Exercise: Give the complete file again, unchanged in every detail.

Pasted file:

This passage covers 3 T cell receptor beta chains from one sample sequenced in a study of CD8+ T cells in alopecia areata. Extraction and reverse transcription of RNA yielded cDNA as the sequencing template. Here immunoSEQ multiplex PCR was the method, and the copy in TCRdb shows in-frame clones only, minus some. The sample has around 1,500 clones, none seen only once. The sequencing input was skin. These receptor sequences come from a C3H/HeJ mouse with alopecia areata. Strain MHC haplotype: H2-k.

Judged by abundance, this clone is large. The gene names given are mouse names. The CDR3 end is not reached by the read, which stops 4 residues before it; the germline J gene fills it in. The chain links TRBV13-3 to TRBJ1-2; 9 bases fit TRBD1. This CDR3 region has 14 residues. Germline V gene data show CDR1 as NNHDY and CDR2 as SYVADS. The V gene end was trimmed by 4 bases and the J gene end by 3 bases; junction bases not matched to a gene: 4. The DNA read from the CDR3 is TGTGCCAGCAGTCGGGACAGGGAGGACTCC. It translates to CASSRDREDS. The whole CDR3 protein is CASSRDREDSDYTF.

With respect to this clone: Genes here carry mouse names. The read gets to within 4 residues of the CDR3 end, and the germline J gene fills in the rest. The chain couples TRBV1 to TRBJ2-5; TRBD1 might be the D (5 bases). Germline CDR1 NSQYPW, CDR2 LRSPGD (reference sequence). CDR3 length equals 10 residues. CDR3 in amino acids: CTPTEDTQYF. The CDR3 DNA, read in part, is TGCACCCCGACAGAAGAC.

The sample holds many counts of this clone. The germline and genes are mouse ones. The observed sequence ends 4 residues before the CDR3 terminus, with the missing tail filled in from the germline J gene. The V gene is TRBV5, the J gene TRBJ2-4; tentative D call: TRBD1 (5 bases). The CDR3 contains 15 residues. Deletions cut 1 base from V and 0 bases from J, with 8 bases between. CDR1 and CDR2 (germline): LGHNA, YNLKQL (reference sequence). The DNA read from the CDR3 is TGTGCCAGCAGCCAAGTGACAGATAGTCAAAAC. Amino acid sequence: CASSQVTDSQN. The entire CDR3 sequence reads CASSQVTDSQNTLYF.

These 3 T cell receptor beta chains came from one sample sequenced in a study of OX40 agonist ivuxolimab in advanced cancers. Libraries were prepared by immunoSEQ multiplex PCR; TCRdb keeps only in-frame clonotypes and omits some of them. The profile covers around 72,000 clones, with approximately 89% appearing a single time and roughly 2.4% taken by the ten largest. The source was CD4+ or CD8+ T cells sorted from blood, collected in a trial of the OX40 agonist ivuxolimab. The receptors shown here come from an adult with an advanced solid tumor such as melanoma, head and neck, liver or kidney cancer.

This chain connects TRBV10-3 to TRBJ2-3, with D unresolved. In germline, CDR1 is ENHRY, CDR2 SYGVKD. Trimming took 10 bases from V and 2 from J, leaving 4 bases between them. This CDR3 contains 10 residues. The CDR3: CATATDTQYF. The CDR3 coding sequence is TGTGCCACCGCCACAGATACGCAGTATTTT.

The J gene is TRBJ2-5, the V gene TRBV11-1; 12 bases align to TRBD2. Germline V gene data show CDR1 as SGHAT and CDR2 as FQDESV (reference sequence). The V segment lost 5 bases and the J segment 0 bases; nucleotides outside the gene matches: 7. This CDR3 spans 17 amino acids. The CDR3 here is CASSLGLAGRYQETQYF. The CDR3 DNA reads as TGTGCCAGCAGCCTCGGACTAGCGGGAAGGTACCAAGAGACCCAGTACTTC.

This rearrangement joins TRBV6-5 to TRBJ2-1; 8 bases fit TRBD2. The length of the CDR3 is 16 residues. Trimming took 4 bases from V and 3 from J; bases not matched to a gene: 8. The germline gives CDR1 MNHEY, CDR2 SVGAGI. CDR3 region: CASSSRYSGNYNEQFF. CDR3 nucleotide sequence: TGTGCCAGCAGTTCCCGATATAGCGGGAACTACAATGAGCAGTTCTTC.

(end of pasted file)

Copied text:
This passage covers 3 T cell receptor beta chains from one sample sequenced in a study of CD8+ T cells in alopecia areata. Extraction and reverse transcription of RNA yielded cDNA as the sequencing template. Here immunoSEQ multiplex PCR was the method, and the copy in TCRdb shows in-frame clones only, minus some. The sample has around 1,500 clones, none seen only once. The sequencing input was skin. These receptor sequences come from a C3H/HeJ mouse with alopecia areata. Strain MHC haplotype: H2-k.

Judged by abundance, this clone is large. The gene names given are mouse names. The CDR3 end is not reached by the read, which stops 4 residues before it; the germline J gene fills it in. The chain links TRBV13-3 to TRBJ1-2; 9 bases fit TRBD1. This CDR3 region has 14 residues. Germline V gene data show CDR1 as NNHDY and CDR2 as SYVADS. The V gene end was trimmed by 4 bases and the J gene end by 3 bases; junction bases not matched to a gene: 4. The DNA read from the CDR3 is TGTGCCAGCAGTCGGGACAGGGAGGACTCC. It translates to CASSRDREDS. The whole CDR3 protein is CASSRDREDSDYTF.

With respect to this clone: Genes here carry mouse names. The read gets to within 4 residues of the CDR3 end, and the germline J gene fills in the rest. The chain couples TRBV1 to TRBJ2-5; TRBD1 might be the D (5 bases). Germline CDR1 NSQYPW, CDR2 LRSPGD (reference sequence). CDR3 length equals 10 residues. CDR3 in amino acids: CTPTEDTQYF. The CDR3 DNA, read in part, is TGCACCCCGACAGAAGAC.

The sample holds many counts of this clone. The germline and genes are mouse ones. The observed sequence ends 4 residues before the CDR3 terminus, with the missing tail filled in from the germline J gene. The V gene is TRBV5, the J gene TRBJ2-4; tentative D call: TRBD1 (5 bases). The CDR3 contains 15 residues. Deletions cut 1 base from V and 0 bases from J, with 8 bases between. CDR1 and CDR2 (germline): LGHNA, YNLKQL (reference sequence). The DNA read from the CDR3 is TGTGCCAGCAGCCAAGTGACAGATAGTCAAAAC. Amino acid sequence: CASSQVTDSQN. The entire CDR3 sequence reads CASSQVTDSQNTLYF.

These 3 T cell receptor beta chains came from one sample sequenced in a study of OX40 agonist ivuxolimab in advanced cancers. Libraries were prepared by immunoSEQ multiplex PCR; TCRdb keeps only in-frame clonotypes and omits some of them. The profile covers around 72,000 clones, with approximately 89% appearing a single time and roughly 2.4% taken by the ten largest. The source was CD4+ or CD8+ T cells sorted from blood, collected in a trial of the OX40 agonist ivuxolimab. The receptors shown here come from an adult with an advanced solid tumor such as melanoma, head and neck, liver or kidney cancer.

This chain connects TRBV10-3 to TRBJ2-3, with D unresolved. In germline, CDR1 is ENHRY, CDR2 SYGVKD. Trimming took 10 bases from V and 2 from J, leaving 4 bases between them. This CDR3 contains 10 residues. The CDR3: CATATDTQYF. The CDR3 coding sequence is TGTGCCACCGCCACAGATACGCAGTATTTT.

The J gene is TRBJ2-5, the V gene TRBV11-1; 12 bases align to TRBD2. Germline V gene data show CDR1 as SGHAT and CDR2 as FQDESV (reference sequence). The V segment lost 5 bases and the J segment 0 bases; nucleotides outside the gene matches: 7. This CDR3 spans 17 amino acids. The CDR3 here is CASSLGLAGRYQETQYF. The CDR3 DNA reads as TGTGCCAGCAGCCTCGGACTAGCGGGAAGGTACCAAGAGACCCAGTACTTC.

This rearrangement joins TRBV6-5 to TRBJ2-1; 8 bases fit TRBD2. The length of the CDR3 is 16 residues. Trimming took 4 bases from V and 3 from J; bases not matched to a gene: 8. The germline gives CDR1 MNHEY, CDR2 SVGAGI. CDR3 region: CASSSRYSGNYNEQFF. CDR3 nucleotide sequence: TGTGCCAGCAGTTCCCGATATAGCGGGAACTACAATGAGCAGTTCTTC.